| Been there, done that - and won both times. |
While Wednesday's never-ending series opener was the longest night in virtually every Canucks' life, it wasn't for newcomer Bryan Smolinski. The guy they call Smoke now holds the distinction of being on the winning side in the fifth and sixth longest games the National Hockey League has ever staged.
While his teammates may have been wondering if Wednesday night's game was ever going to produce a victor, Smolinski was just getting warmed up. That's because on April 24, 1996, Smolinski was part of a Pittsburgh Penguins team that needed a minute and nine seconds more than the Canucks required to dispatch Dallas to eke out a 3-2 victory over the Washington Capitals. Former Canuck Petr Nedved bagged the winner in what was, at the time, the third longest game in NHL history when he scored 79:15 into overtime.
Wednesday, Henrik Sedin found the back of the Stars net at 78:06 of O-T - or five hours and 21 minutes after the puck had dropped for the first time at GM Place.
"Yep, I've been through two of these now," Smolinski said with a smile between winces as he and his teammates tried to catch their breath in the locker room after the game. "But with Pittsburgh, we were down two goals and had to score to tie it, so we did what Dallas did to us."
More than a decade later, Smolinski doesn't remember many of the particulars of that first multi-overtime marathon he was a part of, but he does have one vivid recollection.
"I remember being so hungry. We were eating pizza and we were so hungry that by the end of the third overtime, we were eating the crusts. The pizzas had been sitting there for like two and a half hours and guys were taking the cheese off and just eating the crusts to get something in our systems," he says. "Here, we were at home, so we had fruits and vegetables and some of those Gatorade gels, so it was probably a little bit more gruelling back then because we were the road team. Plus the ice at the old Washington rink was awful that night, so that made it that much tougher."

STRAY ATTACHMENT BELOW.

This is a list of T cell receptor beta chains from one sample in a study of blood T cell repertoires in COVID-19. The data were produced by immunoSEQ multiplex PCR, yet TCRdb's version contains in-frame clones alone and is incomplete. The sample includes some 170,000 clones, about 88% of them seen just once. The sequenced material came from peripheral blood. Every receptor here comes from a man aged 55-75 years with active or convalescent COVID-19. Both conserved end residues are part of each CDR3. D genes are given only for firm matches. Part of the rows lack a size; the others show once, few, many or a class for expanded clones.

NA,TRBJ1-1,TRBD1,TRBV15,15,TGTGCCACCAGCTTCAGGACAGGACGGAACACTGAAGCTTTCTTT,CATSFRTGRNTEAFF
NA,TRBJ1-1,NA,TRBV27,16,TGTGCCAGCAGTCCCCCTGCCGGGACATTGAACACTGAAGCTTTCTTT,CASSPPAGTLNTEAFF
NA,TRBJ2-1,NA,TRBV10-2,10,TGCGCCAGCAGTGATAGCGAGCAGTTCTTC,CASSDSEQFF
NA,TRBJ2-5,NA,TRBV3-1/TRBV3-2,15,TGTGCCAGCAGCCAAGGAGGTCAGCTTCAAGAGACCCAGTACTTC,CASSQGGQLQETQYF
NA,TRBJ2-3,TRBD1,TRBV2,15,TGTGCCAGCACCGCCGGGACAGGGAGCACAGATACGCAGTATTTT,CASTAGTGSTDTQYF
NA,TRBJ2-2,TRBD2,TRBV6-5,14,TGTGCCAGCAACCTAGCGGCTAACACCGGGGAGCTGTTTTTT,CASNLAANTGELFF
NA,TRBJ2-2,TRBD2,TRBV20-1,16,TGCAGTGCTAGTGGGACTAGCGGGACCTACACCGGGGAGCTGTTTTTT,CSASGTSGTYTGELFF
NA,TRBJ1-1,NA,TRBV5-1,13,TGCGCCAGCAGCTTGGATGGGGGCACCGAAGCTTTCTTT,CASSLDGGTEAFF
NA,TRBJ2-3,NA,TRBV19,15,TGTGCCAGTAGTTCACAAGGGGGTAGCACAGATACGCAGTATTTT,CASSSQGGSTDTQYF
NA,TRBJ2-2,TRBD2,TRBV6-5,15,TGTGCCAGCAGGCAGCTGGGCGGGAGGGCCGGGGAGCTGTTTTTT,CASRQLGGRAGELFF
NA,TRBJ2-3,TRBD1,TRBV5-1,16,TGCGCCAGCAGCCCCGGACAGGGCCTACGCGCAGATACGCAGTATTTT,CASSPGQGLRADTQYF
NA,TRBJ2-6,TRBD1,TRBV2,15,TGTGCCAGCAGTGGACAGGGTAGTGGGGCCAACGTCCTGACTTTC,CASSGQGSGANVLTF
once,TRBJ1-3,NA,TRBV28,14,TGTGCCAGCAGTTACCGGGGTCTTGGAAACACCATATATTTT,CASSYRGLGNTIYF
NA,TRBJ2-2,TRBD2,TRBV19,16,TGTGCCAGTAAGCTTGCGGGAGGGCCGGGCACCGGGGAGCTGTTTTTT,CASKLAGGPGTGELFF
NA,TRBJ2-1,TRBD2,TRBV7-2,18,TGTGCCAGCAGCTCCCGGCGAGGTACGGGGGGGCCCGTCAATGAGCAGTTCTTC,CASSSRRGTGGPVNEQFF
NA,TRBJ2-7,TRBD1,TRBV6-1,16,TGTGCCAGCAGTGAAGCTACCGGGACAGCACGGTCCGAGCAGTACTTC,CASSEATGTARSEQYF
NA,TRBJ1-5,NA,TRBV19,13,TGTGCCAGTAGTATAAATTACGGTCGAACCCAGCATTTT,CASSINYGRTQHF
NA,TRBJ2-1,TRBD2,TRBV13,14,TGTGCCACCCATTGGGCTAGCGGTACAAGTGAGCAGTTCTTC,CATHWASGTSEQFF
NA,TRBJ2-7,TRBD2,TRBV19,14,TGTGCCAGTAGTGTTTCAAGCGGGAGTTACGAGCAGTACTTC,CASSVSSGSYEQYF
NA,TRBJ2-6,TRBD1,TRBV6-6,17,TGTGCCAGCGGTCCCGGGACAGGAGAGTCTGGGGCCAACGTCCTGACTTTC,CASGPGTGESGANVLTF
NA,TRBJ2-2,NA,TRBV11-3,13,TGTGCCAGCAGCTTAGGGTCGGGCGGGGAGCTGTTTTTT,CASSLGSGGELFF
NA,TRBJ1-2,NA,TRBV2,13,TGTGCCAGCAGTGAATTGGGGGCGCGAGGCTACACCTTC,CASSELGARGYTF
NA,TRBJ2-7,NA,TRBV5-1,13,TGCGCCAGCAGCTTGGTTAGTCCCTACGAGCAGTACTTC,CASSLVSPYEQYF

Smolinski had one of the Canucks regulation time goals on Wednesday and finished the night (and morning) having played 39:08, was +1 with three shots on goal and three blocked shots. He was also 16 & 18 in the faceoff circle. But those aren't the statistics that matter to the 35-year-old veteran who suited up for the 100th playoff game of his career in the series opener. Smolinski's just glad the Canucks did what they had to win the hockey game considering they played much of the night with just 10 forwards.
"We were starting to feel it. You don't want to be out there for the winning goal against, so you're trying to be high-percentage and as effective as possible," he said of the long stretches of conservative action in overtime. "You know throughout the game you go for 35 or 40 second shifts and by the end you're looking at 15 to 18 second shifts just to catch your breath and get everyone back in the game."
As for Smolinski's account of Wednesday's winning goal which finally ended the proceedings at 12:32am, well, he's not sure. He admits that by the end of the night when he wasn't on the ice, he usually had his head down at the bench doing all he could to be ready when his name was called the next time. But he thinks he saw the winner this time.
"Yeah, I was just kind of watching the play," he says. "You know, when it's Daniel and Henrik, it's pretty exciting. We've seen a lot of that over the course of the season and we saw a lot of it (tonight). It was a great play. It was great to see and it was a relief. But it was fun."
And fun to have been a part of hockey history - not once, but twice now -- and to have been on the winning side both times. Interestingly enough, the team that has won each of the five games longer than the Canucks-Dallas game has gone on to win its series, so there would appear to be a correlation between success in such contests and overall series outcomes. And it's what lies ahead that Bryan Smolinski is concerned about now - there'll be plenty of time to reflect on what he's been through when the season and his career are over.
"The thing we can't do is get a win hangover. We have to put it away. I mean we won, but who cares?" he says of the significance of persevering in Game 1. "It went a long way, it took a long time, and it took a long time to get that victory. But we've got one and now we're looking to game two."
And after playing past midnight on Wednesday, Smolinski and everyone else involved in the series opener won't have to wait long to get back at it again.
Jeff Paterson is a Team 1040 broadcaster and a regular contributor to the Georgia Straight. E-mail him at firstname.lastname@example.org